May
2
2019

 

An army of volunteers is trying to control Chicago’s feral cat population—and It looks like it’s working

The front line in Chicago’s battle to control its stray cat population runs across Alicia Mendoza’s front porch. Every morning, as she sets out paper plates laden with kibble, her colony stirs. Some poke their heads out of straw-layered plastic tubs that serve as shelters. Others materialize from the vacant lot on one side of her house or from the abandoned home on the other. Each of the dozen or so cats displays the clipped left ear that shows it has been spayed or neutered. Mendoza trapped them herself, and now that they’re fixed, she treats them as quasi-pets even though they have the run of her neighborhood. New ones, however, show up all the time. . . . more

Owner risks life to rescue cat stranded on balcony 60 feet in the air

A Canadian cat owner in Toronto, Ontario, Canada, who put his own life at stake by sliding across a narrow ledge of a high-rise building to save his pet has been hailed a “hero.” In an Instagram video, the man can be seen treading the side of the building in order to retrieve his cat after he got stuck on the neighbor’s balcony. The man, who didn’t want to be named, said he had tried knocking on the neighbor’s door to see if they could help, but they weren’t in. He said of the incident: “He [the cat] was trying to squeeze back under the glass and getting stuck almost. I was afraid he was going to hurt himself.” Fearing the pet would slip and plunge to his death, the man decided to take matters into his own hands. . . . more

Hiker died in fall but dog stayed by his side, barking to alert rescuers a day later

The dog of a hiker who died in a fall stayed by her owner’s side and alerted the rescue team of the man’s location by barking. A search-and-rescue team with the Pierce County Sheriff’s Department in Washington state found the hiker Thursday after he and his dog, Daisy, had gone out Wednesday morning. “Without the barking of his loyal companion, Daisy, we never would have located the missing man. It was amazing,” the department said. The 64-year-old Washington man regularly went on hikes with Daisy. When they hadn’t returned by Wednesday evening, the man’s wife called 911. Rescue teams began their search early Thursday. Deputies were able to locate the man’s cellphone signal location and eventually spotted his car. But it wasn’t until evening that a search-and-rescue team member heard Daisy’s bark. . . . more

Australian officials killing millions of feral cats with poisoned sausages

Australian officials are airdropping poisonous sausages across the country in order to kill the millions of feral cats who have taken over the continent. In 2015, the government announced a plan to kill two million feral cats by 2020. “Feral cats are a real menace and a very significant threat to the health of our ecosystem,” said Josh Frydenberg, Australia’s former environment minister. In the first year after the government publicized their plan, the Royal Melbourne Institute of Technology estimated 211,560 feral cats were killed. The cats are mostly trapped and shot by officials, but now the cats are also being poisoned by airdropped sausages. The recipe for the sausages includes kangaroo meat, chicken fat, herbs, spices, and a poison called 1080 that is deadly to the feral cats. . . . more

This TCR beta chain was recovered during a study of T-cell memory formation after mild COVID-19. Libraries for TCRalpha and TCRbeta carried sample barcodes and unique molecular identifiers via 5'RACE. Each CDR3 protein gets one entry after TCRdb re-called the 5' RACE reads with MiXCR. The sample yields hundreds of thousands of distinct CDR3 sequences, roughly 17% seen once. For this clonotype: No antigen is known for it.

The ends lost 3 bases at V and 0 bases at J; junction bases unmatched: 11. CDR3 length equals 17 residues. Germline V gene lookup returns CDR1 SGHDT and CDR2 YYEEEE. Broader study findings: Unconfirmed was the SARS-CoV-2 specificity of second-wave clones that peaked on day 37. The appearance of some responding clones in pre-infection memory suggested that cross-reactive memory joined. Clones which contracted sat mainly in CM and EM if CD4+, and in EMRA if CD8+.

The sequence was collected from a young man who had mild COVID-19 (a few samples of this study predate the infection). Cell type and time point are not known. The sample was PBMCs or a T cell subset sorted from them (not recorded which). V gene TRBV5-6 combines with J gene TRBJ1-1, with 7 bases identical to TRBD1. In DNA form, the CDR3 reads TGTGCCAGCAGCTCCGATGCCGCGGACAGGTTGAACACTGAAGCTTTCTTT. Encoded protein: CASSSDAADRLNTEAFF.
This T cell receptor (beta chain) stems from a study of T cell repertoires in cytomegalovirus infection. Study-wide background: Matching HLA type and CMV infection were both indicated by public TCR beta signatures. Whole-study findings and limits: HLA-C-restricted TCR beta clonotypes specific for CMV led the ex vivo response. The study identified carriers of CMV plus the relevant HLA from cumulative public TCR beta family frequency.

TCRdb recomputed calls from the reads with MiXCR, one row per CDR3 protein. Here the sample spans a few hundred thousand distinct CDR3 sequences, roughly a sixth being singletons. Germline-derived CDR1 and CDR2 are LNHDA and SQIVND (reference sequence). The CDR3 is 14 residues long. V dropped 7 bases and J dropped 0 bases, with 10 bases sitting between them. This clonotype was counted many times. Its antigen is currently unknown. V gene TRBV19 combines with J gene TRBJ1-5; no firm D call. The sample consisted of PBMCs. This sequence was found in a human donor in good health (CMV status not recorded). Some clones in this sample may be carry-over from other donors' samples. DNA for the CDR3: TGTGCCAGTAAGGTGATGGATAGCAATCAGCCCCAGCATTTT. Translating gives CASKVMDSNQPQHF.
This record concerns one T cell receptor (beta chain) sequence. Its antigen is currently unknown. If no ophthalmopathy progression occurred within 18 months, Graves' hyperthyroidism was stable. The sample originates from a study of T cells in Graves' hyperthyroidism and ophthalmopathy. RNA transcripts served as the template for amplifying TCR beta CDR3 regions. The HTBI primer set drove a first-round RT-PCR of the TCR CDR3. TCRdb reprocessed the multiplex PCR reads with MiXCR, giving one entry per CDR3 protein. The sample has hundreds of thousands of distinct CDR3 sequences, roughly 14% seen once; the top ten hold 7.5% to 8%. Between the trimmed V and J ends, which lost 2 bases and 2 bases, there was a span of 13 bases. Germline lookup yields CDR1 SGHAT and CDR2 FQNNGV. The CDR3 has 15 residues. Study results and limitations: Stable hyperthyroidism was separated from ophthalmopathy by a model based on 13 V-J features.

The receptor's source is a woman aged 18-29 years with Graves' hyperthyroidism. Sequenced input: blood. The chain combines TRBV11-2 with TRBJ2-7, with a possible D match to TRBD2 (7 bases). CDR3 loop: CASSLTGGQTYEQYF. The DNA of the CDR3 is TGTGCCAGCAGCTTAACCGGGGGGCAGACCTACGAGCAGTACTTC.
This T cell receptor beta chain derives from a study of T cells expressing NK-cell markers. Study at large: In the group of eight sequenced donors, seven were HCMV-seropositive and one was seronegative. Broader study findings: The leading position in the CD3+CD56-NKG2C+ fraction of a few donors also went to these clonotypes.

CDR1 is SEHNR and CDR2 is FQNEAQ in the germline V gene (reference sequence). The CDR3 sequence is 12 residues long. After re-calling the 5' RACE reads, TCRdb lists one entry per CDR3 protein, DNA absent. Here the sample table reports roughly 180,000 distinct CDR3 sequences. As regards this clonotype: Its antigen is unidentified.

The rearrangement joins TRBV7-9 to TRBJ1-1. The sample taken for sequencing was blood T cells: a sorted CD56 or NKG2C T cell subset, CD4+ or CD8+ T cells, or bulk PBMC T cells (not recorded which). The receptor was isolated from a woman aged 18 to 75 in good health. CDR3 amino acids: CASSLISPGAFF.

Stressed? Take a 20-minute nature “pill”

Taking at least 20 minutes out of your day to stroll or sit in a place that makes you feel in contact with nature will significantly lower your stress-hormone levels. That’s the finding of a study that has established for the first time the most effective dose of an urban nature experience. Veterinary hospital staff can use this discovery, published in Frontiers in Psychology, to take “nature pills” with the knowledge that they have a real, measurable effect. “We know that spending time in nature reduces stress, but until now it was unclear how much is enough, how often to do it, or even what kind of nature experience will benefit us,” says MaryCarol Hunter, PhD, MLA, associate professor at the University of Michigan and lead author of this research. “Our study shows that, for the greatest payoff in terms of efficiently lowering levels of the stress hormone cortisol, you should spend 20 to 30 minutes sitting or walking in a place that provides you with a sense of nature.” . . . more

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